If you are thinking about becoming a rideshare driver and increasing your income, then you will have a lot of considerations to make before taking this step. Driving for yourself or your family is one thing, but driving for a living, offering strangers access to your car and making yourself into a professional driver require some clear thinking and decision making.
One of the interesting tips I can offer is starting your career with Lyft and not Uber. You ask why? Here are some considerations to take into account and tips for commencing a lucrative and exciting career as a rideshare driver.
Master Tip: You can work for both companies, so after reading this list of tips, plan out the best way you can maximize your income and bonuses.
Tip #1: Lyft offers city based sign up bonuses, this means that in some towns the sign-up bonus can reach $750-$1000, most are around $500. The sign-up bonus is trip linked, which means you will have to make a minimum of 25-100 trips to enjoy the bonus. The difference between Lyft and Uber is significant, Uber has sign-up bonuses, but they are still not as good as Lyft and not in most cities, so this is one great reason to start with Lyft.
Tip #2: While Lyft is not as popular as Uber, this can work to your advantage when starting out. The last thing you want is to be is swamped with ride-sharing from day one. It’s always best to start working slowly, learning about passengers, studying routes and ways to communicate, maintaining your car and of course, balancing the number of rideshares you want to do. After you have become adept at driving in a professional environment and become fluent in your pick-up, small talk and drop off techniques in Lyft, you can then move onto working with Uber.
Tip #3: Your driver rating in Lyft is calculated per 100 rides, while Uber calculates it rating per 500 rides. The calculations have a major difference since in Lyft you can upgrade your rating much quicker. Another consideration with ratings is a turnaround; this means how fast it will take for a rating to change if it dropped. Lyft’s rating turnaround rate is much faster due to its lower constraints.
Tip #4: Lyft company culture is still nicer than Uber’s. Lyft treats their drivers with respect while Uber just offers a service, take it or leave it. Lyft’s driver service is more efficient than Uber’s, in fact, try contacting Uber and then consider what I mean.
Tip #5: Tips. Yes, once word, tips, Lyft includes a tip feature for a passenger to add on their own accord, while Uber doesn’t so you need to add a “tip bin” to your cab. Uber allows tipping, but it’s not part of their app (now it is.)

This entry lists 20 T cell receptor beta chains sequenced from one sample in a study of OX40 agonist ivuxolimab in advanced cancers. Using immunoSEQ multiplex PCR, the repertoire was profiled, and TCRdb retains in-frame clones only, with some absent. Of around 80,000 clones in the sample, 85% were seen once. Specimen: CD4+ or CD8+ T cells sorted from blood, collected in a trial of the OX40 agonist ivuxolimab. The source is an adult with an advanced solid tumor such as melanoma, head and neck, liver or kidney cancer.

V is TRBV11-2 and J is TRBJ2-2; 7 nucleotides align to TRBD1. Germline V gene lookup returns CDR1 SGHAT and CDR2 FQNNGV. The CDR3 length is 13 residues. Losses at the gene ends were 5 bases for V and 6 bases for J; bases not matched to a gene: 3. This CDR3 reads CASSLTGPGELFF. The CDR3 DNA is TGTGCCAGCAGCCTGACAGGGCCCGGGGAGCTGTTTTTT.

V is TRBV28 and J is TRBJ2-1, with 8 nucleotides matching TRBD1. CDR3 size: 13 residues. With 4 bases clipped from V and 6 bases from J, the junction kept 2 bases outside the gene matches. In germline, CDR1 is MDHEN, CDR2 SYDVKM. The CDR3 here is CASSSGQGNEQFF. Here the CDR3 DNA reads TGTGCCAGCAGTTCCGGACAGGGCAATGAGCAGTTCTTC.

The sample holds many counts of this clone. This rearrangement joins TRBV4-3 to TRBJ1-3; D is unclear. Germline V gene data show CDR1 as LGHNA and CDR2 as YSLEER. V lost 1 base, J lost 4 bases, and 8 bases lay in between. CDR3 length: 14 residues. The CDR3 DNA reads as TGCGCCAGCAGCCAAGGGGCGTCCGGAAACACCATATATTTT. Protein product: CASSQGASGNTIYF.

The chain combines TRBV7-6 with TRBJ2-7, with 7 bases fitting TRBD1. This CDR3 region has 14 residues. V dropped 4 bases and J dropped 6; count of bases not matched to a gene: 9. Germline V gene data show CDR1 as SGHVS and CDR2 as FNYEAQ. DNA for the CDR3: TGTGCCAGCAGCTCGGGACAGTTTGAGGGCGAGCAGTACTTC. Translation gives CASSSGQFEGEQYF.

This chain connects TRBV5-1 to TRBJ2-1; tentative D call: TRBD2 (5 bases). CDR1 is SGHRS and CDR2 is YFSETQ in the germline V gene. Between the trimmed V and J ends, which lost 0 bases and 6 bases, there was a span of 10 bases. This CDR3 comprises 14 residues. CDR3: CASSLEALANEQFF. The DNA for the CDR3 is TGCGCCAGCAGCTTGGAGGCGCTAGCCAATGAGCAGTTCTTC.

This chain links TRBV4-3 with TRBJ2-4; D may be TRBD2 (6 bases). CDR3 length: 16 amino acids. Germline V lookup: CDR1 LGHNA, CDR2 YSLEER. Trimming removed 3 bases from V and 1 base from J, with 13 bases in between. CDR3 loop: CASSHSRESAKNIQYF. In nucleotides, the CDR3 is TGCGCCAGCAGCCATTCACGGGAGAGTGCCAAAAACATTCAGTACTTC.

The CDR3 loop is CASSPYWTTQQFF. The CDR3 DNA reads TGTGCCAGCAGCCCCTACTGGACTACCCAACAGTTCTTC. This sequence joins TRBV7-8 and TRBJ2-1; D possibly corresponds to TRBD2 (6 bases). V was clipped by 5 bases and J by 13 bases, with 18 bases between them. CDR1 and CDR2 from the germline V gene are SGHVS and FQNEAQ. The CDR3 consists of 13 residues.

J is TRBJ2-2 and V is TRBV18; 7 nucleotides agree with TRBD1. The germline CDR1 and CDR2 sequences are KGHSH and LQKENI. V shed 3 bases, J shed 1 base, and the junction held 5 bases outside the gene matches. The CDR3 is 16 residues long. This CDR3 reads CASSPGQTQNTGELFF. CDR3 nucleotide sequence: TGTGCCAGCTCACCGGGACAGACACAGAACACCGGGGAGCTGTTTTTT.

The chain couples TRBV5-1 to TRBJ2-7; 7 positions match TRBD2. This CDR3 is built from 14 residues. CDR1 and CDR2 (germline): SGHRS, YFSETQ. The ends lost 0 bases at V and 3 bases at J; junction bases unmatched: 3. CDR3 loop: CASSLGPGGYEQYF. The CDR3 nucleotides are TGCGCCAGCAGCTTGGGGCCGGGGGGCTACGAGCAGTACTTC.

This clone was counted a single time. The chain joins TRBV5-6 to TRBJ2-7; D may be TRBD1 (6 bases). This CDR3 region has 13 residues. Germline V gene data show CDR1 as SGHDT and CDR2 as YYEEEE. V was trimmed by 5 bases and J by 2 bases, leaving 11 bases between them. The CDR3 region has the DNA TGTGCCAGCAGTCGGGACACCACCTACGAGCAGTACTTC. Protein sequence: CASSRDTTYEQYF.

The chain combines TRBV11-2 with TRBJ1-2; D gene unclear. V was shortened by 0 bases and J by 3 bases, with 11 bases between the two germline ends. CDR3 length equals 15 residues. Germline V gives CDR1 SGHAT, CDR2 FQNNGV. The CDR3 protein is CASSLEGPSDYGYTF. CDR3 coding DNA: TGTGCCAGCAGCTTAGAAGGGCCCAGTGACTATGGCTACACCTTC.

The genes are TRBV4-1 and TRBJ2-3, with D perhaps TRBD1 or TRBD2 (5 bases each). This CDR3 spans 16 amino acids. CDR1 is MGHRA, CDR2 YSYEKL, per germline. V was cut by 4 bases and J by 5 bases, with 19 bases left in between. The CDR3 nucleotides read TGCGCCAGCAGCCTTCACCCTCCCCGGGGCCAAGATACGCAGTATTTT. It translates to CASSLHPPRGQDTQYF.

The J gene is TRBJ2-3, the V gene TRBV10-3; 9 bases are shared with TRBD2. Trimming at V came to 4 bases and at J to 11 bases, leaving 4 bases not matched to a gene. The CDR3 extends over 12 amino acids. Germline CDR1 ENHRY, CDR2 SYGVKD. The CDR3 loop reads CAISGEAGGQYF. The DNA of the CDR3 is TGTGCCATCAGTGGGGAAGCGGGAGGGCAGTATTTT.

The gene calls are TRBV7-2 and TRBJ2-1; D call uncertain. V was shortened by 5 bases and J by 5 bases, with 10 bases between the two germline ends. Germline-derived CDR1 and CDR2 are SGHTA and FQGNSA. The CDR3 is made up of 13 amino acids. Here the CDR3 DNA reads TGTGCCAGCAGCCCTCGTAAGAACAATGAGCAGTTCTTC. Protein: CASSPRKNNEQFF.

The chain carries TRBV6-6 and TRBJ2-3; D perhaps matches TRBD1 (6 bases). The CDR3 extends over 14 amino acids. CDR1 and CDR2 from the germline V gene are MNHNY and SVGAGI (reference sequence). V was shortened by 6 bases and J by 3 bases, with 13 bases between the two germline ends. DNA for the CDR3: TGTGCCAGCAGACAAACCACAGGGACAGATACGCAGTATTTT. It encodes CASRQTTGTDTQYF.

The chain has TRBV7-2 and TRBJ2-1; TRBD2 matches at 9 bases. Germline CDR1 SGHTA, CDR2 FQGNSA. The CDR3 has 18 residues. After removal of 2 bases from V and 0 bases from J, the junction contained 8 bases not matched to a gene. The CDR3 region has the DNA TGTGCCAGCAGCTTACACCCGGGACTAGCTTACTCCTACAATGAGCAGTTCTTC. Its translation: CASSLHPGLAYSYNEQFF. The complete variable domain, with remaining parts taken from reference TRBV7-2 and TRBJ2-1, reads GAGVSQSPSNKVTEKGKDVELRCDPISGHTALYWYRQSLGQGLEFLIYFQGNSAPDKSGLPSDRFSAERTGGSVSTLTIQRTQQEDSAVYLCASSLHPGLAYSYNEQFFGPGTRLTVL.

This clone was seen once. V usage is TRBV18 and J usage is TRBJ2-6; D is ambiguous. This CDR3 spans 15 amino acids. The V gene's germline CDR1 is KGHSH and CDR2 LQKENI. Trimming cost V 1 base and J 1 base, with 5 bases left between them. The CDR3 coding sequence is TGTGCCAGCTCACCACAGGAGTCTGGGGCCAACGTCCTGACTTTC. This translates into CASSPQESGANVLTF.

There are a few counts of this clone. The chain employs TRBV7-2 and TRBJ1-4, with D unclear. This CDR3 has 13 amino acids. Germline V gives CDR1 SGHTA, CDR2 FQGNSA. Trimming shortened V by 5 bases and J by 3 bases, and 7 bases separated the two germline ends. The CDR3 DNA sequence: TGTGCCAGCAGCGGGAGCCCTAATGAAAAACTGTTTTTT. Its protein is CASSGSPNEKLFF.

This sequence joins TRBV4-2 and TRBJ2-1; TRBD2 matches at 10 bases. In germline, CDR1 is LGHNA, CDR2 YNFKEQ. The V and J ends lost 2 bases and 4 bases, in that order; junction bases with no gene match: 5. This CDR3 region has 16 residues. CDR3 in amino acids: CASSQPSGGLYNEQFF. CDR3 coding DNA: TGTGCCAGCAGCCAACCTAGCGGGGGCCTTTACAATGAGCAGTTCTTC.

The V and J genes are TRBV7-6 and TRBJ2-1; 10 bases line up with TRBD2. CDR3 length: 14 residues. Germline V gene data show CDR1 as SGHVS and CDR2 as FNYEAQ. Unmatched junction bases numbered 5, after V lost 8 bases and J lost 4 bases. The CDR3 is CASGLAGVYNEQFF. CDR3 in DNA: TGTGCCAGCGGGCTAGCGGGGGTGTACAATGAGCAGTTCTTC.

Tip #6: Lyft offers a “power driver bonus” which means the more rides you take per week, the larger a percentage of the fare you get. This bonus does prompt you to make more rides, but if you already have a job and are using ride-sharing as an additional source of income, don’t get pulled in and damage your primary source of income. If, however, ride-sharing is your main source of income, then “power driver bonus” is a must.
Tip #7: Lyft offers a daily cash out function, it costs 50 cents, and it only works if you make at least $50, but it’s a good feature to have if you suddenly need some emergency cash.
Tip #8: Lyft will give you a free jacket after 100 rides, cool stuff! In fact, Uber and Lyft offer some company wares; you have to check up on their sites to see what is available. I know that the Uber lighted sign is a great attraction advert, and it helps your fares locate you when you arrive at a pick-up.
Tip #9: Uber will pay you a bigger sign-up if you are an experienced driver. This changes frequently, so don’t bank on this as a reason to sign up with Uber. Signing up with Uber should be done for a stable source of income, not bonuses.
Tip #10: Don’t leave Lyft, just add Uber when you are ready. You can balance your rides on a scheduling process. Just work out the best way to maximize both your personal needs and the income generated from each company. Sometimes these companies will deactivate you for some reason not both at the same time, so be prepared. If deactivation occurs, you can work with the other company until the other one reactivates you.
Tip #11: Balancing tips (tip within a tip); If a passenger dirties your car (pukes, pee’s, etc.) you can claim a cleaning fee from Uber, but then Uber will expect you to stop working for the while. Since your car will be clean after cleaning up, you can work with Lyft. Basically,y, as mentioned in Tip #10. Scheduling both companies is the trick to successfully maximizing income on a constant basis from both companies.
Tip #12: Damage control and insurance with Uber requires you stop driving for them until any damages claimed are fixed. So, until you fix your car, you can continue to work with Lyft.
To sum up, if you have a stable source of income and want to add rideshare driving as a second source of income, it’s best to start and maybe stay with Lyft. If, however, you are seeking more intense driving experience then Uber is a better choice. As far as deciding to be a driver in the first place, we suggest you consider all the responsibilities and then start with Lyft. You can always expand your scope after a few weeks.